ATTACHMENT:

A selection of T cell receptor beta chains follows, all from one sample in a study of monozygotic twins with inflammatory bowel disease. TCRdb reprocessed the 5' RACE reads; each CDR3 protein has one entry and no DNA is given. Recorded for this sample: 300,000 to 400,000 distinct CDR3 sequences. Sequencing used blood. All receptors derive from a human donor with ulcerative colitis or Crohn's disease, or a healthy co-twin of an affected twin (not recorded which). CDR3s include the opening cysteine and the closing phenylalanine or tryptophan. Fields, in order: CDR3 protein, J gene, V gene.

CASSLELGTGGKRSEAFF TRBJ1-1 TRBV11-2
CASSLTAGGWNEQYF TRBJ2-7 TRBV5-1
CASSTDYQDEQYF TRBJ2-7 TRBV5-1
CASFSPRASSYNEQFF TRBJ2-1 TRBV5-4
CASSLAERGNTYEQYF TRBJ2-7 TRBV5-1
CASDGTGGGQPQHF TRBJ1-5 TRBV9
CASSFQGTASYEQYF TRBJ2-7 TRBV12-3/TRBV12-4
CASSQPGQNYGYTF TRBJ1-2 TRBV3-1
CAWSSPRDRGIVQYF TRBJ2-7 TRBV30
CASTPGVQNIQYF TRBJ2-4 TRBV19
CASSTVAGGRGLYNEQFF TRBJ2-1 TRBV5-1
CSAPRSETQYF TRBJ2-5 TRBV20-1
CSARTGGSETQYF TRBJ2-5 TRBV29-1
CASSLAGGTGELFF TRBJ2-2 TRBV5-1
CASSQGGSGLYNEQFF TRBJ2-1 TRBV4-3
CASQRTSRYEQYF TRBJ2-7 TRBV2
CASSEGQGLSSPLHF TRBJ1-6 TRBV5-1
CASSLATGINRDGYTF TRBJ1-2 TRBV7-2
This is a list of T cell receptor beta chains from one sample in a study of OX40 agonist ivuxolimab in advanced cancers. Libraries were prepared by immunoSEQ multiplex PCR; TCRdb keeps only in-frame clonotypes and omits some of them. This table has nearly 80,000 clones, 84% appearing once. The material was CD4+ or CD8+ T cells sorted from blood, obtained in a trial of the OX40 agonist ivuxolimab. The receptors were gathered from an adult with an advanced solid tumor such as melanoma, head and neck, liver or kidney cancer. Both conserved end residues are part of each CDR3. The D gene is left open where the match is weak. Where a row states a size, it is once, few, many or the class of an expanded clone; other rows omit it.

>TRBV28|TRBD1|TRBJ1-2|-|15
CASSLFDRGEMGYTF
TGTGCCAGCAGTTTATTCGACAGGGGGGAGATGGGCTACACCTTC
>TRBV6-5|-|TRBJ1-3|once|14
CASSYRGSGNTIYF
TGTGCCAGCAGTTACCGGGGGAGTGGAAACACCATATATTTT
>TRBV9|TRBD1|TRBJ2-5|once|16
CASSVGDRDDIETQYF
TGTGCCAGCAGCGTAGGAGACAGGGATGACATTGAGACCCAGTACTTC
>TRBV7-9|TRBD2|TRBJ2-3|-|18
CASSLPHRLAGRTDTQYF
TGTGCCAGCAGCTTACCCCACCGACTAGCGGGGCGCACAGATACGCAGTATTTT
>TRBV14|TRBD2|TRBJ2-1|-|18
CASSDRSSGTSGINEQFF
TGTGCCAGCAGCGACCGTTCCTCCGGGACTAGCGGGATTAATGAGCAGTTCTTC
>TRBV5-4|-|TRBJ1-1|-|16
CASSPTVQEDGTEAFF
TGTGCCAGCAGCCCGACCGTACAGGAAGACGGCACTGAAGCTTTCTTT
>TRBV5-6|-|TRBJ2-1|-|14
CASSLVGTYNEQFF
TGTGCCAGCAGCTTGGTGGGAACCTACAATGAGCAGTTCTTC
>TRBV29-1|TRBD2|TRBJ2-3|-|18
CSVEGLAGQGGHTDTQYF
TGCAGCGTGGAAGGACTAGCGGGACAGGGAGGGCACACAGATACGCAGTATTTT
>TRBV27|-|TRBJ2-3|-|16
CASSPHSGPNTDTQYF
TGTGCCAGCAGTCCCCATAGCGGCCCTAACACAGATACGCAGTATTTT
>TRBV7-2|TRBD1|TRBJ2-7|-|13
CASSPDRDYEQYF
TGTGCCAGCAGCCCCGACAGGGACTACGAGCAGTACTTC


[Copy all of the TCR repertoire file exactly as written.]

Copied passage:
A selection of T cell receptor beta chains follows, all from one sample in a study of monozygotic twins with inflammatory bowel disease. TCRdb reprocessed the 5' RACE reads; each CDR3 protein has one entry and no DNA is given. Recorded for this sample: 300,000 to 400,000 distinct CDR3 sequences. Sequencing used blood. All receptors derive from a human donor with ulcerative colitis or Crohn's disease, or a healthy co-twin of an affected twin (not recorded which). CDR3s include the opening cysteine and the closing phenylalanine or tryptophan. Fields, in order: CDR3 protein, J gene, V gene.

CASSLELGTGGKRSEAFF TRBJ1-1 TRBV11-2
CASSLTAGGWNEQYF TRBJ2-7 TRBV5-1
CASSTDYQDEQYF TRBJ2-7 TRBV5-1
CASFSPRASSYNEQFF TRBJ2-1 TRBV5-4
CASSLAERGNTYEQYF TRBJ2-7 TRBV5-1
CASDGTGGGQPQHF TRBJ1-5 TRBV9
CASSFQGTASYEQYF TRBJ2-7 TRBV12-3/TRBV12-4
CASSQPGQNYGYTF TRBJ1-2 TRBV3-1
CAWSSPRDRGIVQYF TRBJ2-7 TRBV30
CASTPGVQNIQYF TRBJ2-4 TRBV19
CASSTVAGGRGLYNEQFF TRBJ2-1 TRBV5-1
CSAPRSETQYF TRBJ2-5 TRBV20-1
CSARTGGSETQYF TRBJ2-5 TRBV29-1
CASSLAGGTGELFF TRBJ2-2 TRBV5-1
CASSQGGSGLYNEQFF TRBJ2-1 TRBV4-3
CASQRTSRYEQYF TRBJ2-7 TRBV2
CASSEGQGLSSPLHF TRBJ1-6 TRBV5-1
CASSLATGINRDGYTF TRBJ1-2 TRBV7-2
This is a list of T cell receptor beta chains from one sample in a study of OX40 agonist ivuxolimab in advanced cancers. Libraries were prepared by immunoSEQ multiplex PCR; TCRdb keeps only in-frame clonotypes and omits some of them. This table has nearly 80,000 clones, 84% appearing once. The material was CD4+ or CD8+ T cells sorted from blood, obtained in a trial of the OX40 agonist ivuxolimab. The receptors were gathered from an adult with an advanced solid tumor such as melanoma, head and neck, liver or kidney cancer. Both conserved end residues are part of each CDR3. The D gene is left open where the match is weak. Where a row states a size, it is once, few, many or the class of an expanded clone; other rows omit it.

>TRBV28|TRBD1|TRBJ1-2|-|15
CASSLFDRGEMGYTF
TGTGCCAGCAGTTTATTCGACAGGGGGGAGATGGGCTACACCTTC
>TRBV6-5|-|TRBJ1-3|once|14
CASSYRGSGNTIYF
TGTGCCAGCAGTTACCGGGGGAGTGGAAACACCATATATTTT
>TRBV9|TRBD1|TRBJ2-5|once|16
CASSVGDRDDIETQYF
TGTGCCAGCAGCGTAGGAGACAGGGATGACATTGAGACCCAGTACTTC
>TRBV7-9|TRBD2|TRBJ2-3|-|18
CASSLPHRLAGRTDTQYF
TGTGCCAGCAGCTTACCCCACCGACTAGCGGGGCGCACAGATACGCAGTATTTT
>TRBV14|TRBD2|TRBJ2-1|-|18
CASSDRSSGTSGINEQFF
TGTGCCAGCAGCGACCGTTCCTCCGGGACTAGCGGGATTAATGAGCAGTTCTTC
>TRBV5-4|-|TRBJ1-1|-|16
CASSPTVQEDGTEAFF
TGTGCCAGCAGCCCGACCGTACAGGAAGACGGCACTGAAGCTTTCTTT
>TRBV5-6|-|TRBJ2-1|-|14
CASSLVGTYNEQFF
TGTGCCAGCAGCTTGGTGGGAACCTACAATGAGCAGTTCTTC
>TRBV29-1|TRBD2|TRBJ2-3|-|18
CSVEGLAGQGGHTDTQYF
TGCAGCGTGGAAGGACTAGCGGGACAGGGAGGGCACACAGATACGCAGTATTTT
>TRBV27|-|TRBJ2-3|-|16
CASSPHSGPNTDTQYF
TGTGCCAGCAGTCCCCATAGCGGCCCTAACACAGATACGCAGTATTTT
>TRBV7-2|TRBD1|TRBJ2-7|-|13
CASSPDRDYEQYF
TGTGCCAGCAGCCCCGACAGGGACTACGAGCAGTACTTC